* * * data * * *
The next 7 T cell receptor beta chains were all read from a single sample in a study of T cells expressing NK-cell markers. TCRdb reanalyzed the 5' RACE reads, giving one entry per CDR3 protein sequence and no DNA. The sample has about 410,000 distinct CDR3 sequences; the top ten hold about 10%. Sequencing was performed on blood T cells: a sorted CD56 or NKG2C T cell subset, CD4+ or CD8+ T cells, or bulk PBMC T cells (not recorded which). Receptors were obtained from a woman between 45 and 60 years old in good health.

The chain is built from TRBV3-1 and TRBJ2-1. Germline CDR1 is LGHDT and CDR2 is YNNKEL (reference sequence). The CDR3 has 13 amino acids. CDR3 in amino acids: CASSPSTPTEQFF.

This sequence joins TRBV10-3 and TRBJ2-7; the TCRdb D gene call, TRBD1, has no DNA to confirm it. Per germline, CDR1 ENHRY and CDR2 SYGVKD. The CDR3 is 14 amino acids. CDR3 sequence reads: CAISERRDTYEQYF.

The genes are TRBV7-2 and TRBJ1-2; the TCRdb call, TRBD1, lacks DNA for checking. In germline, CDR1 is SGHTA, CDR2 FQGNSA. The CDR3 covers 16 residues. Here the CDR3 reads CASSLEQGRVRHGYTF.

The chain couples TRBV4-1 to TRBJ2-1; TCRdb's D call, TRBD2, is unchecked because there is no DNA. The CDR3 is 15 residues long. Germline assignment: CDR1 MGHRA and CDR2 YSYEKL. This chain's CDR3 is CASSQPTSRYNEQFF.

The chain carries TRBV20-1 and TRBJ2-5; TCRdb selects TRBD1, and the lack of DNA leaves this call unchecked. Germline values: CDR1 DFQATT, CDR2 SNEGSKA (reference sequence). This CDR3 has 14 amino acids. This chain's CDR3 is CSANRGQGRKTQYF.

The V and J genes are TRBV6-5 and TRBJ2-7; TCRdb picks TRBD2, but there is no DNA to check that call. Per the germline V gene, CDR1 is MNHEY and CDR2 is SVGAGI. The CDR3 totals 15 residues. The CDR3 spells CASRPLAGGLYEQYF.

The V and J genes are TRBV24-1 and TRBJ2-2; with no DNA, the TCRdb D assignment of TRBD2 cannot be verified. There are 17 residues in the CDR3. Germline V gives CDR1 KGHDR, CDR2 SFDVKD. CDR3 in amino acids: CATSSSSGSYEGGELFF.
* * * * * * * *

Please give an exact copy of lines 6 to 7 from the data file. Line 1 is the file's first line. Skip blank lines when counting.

The chain carries TRBV20-1 and TRBJ2-5; TCRdb selects TRBD1, and the lack of DNA leaves this call unchecked. Germline values: CDR1 DFQATT, CDR2 SNEGSKA (reference sequence). This CDR3 has 14 amino acids. This chain's CDR3 is CSANRGQGRKTQYF.

The V and J genes are TRBV6-5 and TRBJ2-7; TCRdb picks TRBD2, but there is no DNA to check that call. Per the germline V gene, CDR1 is MNHEY and CDR2 is SVGAGI. The CDR3 totals 15 residues. The CDR3 spells CASRPLAGGLYEQYF.